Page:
Expect to see other attempts in super-zoom and D-SLR cameras in the near future; for now, the only challenger is Nikon's Coolpix S800c (£380), which also runs Android and was actually first to the prize.
As well as accessing Google Play, the S800c has a 10x optical zoom, 1.7GB internal memory, and works in an almost identical manner to any Android-based smartphone. Non-Wi-Fi photo sharing is done via tethering with a 'proper' smartphone.
5. Android games consoles
An Android-based games console, anyone? Ouya has been getting a lot of attention of late, but this crowd-funded project - due out this summer - already has OnLive, TuneIn and XBMC integrated into its Android-based OS, so it's not just about games. There are suggestions that its Android OS could also host streaming video apps like Netflix and YouTube on its Android-based OS.
Another wannabe in this realm is the portable palm-sized GameStick from PlayJam, an Android-based console that promises media centre features as well as gaming.
6. Android smartwatches
Poised for greatness in the coming years is wearable tech, with smartwatches predicted to take over from fitness gadgets. This prototype, the Si14 WearIT Sports Watch, marries the two genres within an Android 4.1 user interface that although primarily aimed at athletes, can also host regular smartphone/tablet apps.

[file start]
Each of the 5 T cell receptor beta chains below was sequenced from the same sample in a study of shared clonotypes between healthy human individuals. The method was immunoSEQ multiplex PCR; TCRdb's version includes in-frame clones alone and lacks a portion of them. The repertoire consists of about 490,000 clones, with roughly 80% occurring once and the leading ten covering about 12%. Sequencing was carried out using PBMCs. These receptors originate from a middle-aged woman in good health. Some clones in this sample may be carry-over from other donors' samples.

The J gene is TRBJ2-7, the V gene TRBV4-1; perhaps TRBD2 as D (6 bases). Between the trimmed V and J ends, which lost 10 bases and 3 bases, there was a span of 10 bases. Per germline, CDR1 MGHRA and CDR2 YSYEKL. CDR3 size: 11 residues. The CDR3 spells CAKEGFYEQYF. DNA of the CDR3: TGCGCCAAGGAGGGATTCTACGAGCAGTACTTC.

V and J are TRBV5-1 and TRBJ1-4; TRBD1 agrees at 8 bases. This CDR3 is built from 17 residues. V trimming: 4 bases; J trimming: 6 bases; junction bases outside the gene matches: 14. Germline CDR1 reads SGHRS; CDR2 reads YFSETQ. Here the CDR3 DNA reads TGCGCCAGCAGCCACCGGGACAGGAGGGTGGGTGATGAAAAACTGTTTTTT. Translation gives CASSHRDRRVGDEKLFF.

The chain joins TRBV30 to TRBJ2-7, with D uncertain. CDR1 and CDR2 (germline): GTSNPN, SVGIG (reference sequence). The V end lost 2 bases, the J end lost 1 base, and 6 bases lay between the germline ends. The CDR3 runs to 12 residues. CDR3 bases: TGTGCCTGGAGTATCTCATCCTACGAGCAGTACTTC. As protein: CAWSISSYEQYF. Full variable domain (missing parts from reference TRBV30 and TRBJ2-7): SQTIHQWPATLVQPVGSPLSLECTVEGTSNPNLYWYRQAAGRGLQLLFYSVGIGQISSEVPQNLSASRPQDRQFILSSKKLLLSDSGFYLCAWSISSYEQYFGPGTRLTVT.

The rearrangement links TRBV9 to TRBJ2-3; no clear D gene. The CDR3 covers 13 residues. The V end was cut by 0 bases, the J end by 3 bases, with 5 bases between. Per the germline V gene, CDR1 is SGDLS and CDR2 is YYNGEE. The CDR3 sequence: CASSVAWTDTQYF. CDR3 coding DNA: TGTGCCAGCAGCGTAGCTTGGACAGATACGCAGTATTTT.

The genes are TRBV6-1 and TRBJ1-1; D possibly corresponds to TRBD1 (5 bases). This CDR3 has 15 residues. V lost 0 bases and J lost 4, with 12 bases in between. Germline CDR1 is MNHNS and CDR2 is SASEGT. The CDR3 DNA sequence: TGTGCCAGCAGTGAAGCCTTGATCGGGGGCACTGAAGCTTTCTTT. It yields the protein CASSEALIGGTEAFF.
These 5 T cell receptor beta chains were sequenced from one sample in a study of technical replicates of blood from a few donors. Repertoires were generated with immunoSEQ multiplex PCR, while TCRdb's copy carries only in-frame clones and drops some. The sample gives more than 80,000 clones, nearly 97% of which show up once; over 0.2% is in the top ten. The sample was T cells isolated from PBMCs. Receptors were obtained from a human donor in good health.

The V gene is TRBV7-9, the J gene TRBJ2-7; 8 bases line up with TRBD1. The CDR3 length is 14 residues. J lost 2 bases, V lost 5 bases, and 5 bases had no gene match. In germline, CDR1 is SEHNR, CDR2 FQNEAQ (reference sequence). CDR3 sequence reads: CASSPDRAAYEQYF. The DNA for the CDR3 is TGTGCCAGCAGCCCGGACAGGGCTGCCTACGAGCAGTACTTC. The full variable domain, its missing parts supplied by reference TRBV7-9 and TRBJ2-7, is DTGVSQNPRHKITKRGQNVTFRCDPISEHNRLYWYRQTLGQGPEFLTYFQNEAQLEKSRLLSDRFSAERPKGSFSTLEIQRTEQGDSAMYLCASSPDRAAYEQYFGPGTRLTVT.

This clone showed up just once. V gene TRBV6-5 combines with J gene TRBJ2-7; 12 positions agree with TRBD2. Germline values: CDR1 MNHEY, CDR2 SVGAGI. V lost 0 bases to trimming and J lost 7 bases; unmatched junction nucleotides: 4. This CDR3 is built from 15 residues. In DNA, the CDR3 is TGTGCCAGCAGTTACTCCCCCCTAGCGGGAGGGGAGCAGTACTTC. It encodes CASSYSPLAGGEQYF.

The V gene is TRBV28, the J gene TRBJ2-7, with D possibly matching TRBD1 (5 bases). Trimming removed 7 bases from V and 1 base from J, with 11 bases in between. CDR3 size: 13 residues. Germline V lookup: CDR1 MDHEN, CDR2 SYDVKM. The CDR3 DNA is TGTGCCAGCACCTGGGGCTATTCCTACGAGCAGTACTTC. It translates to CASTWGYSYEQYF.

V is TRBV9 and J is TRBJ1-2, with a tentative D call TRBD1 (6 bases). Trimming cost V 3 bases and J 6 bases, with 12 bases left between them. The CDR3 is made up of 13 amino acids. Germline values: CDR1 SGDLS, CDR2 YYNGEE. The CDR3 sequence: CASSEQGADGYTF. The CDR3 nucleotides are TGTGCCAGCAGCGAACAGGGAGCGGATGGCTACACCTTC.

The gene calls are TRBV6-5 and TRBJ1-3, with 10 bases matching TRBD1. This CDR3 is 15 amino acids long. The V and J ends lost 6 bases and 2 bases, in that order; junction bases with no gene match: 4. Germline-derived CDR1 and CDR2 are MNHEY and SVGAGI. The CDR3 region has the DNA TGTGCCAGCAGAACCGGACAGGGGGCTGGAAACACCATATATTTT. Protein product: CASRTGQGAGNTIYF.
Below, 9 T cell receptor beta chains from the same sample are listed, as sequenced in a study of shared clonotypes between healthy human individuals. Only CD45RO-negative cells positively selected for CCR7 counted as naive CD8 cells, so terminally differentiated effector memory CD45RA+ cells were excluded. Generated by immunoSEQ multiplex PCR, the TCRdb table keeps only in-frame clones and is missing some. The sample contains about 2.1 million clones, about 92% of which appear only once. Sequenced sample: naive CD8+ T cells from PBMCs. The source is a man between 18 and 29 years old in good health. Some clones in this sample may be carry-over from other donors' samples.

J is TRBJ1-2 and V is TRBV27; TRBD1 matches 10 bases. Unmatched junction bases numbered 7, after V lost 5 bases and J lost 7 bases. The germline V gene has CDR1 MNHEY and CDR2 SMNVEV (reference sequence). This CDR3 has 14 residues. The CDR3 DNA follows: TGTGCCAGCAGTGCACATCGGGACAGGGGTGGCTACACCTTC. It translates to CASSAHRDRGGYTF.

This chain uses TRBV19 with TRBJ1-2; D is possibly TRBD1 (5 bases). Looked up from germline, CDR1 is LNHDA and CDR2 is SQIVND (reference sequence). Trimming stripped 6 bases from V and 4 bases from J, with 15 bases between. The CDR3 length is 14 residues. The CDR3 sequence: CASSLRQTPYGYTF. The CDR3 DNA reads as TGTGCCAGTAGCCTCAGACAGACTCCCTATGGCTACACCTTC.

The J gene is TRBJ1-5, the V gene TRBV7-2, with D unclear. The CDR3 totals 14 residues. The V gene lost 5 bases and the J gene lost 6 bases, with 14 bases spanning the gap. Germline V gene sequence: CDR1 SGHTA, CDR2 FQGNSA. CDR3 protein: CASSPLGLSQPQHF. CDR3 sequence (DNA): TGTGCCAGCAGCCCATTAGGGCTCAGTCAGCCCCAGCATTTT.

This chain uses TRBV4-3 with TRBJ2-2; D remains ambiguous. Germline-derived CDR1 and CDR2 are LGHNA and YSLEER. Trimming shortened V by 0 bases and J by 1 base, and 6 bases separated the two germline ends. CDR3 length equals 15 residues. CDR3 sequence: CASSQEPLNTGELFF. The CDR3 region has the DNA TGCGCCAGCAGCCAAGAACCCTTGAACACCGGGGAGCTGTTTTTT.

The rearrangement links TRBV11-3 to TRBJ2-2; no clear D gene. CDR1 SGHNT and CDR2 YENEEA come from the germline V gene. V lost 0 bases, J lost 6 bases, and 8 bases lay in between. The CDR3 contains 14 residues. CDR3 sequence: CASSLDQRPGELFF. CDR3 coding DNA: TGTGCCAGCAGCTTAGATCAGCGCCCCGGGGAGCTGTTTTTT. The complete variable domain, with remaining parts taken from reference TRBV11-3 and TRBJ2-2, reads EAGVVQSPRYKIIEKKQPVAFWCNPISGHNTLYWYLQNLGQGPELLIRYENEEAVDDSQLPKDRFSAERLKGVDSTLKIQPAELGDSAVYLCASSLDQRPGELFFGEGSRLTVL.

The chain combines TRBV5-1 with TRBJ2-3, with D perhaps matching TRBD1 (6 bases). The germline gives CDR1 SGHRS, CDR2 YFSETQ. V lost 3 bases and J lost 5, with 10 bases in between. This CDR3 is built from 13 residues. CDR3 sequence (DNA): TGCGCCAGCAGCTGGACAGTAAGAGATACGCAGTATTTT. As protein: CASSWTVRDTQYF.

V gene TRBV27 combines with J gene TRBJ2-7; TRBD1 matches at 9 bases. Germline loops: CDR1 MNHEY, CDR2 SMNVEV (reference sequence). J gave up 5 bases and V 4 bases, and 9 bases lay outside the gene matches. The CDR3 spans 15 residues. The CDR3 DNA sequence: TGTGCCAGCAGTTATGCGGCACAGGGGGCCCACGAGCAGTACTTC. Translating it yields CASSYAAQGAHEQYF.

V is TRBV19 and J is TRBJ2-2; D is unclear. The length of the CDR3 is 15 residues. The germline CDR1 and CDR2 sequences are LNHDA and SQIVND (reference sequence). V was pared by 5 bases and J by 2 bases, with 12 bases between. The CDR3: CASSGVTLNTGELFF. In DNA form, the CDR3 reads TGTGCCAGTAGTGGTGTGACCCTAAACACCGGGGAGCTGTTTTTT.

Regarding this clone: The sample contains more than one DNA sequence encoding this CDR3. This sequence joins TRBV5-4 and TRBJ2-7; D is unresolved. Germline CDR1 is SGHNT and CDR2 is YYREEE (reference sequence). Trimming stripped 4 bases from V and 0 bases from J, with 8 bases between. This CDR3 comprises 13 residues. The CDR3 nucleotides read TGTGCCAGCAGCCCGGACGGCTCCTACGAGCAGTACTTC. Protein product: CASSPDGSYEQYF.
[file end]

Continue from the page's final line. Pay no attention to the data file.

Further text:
As well as alerting the wearer to Facebook updates and playing both music and video, Si14 offers lap timers and GPS mapping, but, crucially, also features ANT+ connectivity for data transfer that lets it connect to blood glucose meters and heart monitors.
The Si14 isn't alone. I'm Watch is also Android based, though this Italian-made smartwatch has its own app shop and runs a completely customised version of Android called i'm Droid 2. If smartwatches do take-off, it could really be a shot in the arm for the Android OS.
7. Android smartglass
Bye-bye smartphone. Out later this year, Google's debut attempt to tempt us with its 'smartglass' concept is Android all over, but it won't be the only one.
Google's Glass Explorer Edition, which will use Bluetooth to link up to Android and iOS devices, features a transparent screen hosting an Android OS to create an augmented reality, while Vuzix will unleash its effort, the M100, which is also Android based.
With HD camera, GPS and accelerometers, the M100 superimposes computer-generated images and information on a tiny screen held just above the left eye, though it's not transparent.
The M100 can connect to the web and has all the usual Android OS facilities, such as apps. It can also link to an Android smartphone and act as a hands-free kit, but can just as easily be used on its own.
8. Android smart home automation
With Google's Android@home department, home automation based around an Android OS should, by rights, already be with us. However, in the two years since we've been aware of Android@home, nothing has happened.
Meanwhile, we've seen the likes of the Nest home thermostat from iPod 'godfather' Tony Fadell, Belkin's WeMo light switches and Lowe's cloud-based Iris smart home automation system for Android and iOS smartphones.
However, Pocket-Lint reports that the system configuration files within the latest 4.2.2 Android update mention Android@home. As the age of the Internet of Things begins, could we soon be asking Google to make itself useful around the house?
Watch the video below for five more unlikely gadgets that run Android: